Historically, both the LGBTQ+ community and ‘the composer’ have been painted as ‘the outsider’ by many. But LGBTQ+ composers have been present throughout musical history, from the Baroque period, through the height of the Classical age, onwards into nineteenth-century impressionism and modernism, and now within today’s contemporary world of classical music.
Whether or not they were out during their lives, LGBTQ+ history month is a period for us highlight these individuals’ contributions to the classical music canon and acknowledge that members of the LGBTQ+ community have always been present in the musical world. Here is a timeline of just a handful of composers, and their stories, to appreciate the broad history of LGBTQ+ classical music.
Name: Jean-Baptise Lully (1632-1687)
Hometown: Florence, Italy
Listen to: ‘Atys’, ‘Dies Irae’, ‘Trios de la Chambre du Roi’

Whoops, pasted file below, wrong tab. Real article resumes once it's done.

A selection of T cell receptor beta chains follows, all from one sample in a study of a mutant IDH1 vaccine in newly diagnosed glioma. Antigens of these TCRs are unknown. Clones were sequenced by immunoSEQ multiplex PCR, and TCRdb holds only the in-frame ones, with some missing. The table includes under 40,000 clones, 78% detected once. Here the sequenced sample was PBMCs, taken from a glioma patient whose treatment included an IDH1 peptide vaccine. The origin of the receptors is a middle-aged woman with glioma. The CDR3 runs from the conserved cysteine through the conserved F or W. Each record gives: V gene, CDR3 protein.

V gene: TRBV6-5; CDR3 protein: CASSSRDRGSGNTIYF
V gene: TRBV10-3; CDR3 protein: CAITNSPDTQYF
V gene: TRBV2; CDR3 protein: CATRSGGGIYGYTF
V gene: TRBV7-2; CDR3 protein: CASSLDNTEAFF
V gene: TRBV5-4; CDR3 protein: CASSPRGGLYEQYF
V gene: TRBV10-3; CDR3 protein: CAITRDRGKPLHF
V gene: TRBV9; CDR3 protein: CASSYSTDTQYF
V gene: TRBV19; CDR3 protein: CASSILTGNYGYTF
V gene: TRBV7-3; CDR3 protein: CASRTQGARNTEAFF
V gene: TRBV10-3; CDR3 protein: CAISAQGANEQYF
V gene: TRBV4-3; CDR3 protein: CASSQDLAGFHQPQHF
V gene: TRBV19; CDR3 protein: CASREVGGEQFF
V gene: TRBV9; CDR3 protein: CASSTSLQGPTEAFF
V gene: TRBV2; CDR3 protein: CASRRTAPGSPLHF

Italian-born composer Jean-Baptise Lully worked in King Louis XIV’s court as the official court composer. He held much power and controlled music not only in the French court, but also influenced the popular style throughout the rest of Europe. Lully’s ambition allowed him to rise from being a court violinist to music master to the royal family in a matter of years, and by 1674, no opera could be performed in France without his permission. He also gained the title of secrétaires du roi, a privilege typically held only by French aristocrats, showing just how appreciated he was in court. Lully did not only conduct the orchestra, but also many brazen affairs with men and women alike. Unfortunately, the absence of discretion surrounding his public affairs soon left him falling out of favour with King Louis XIV, and by the time he died, he lacked the respect he had once held.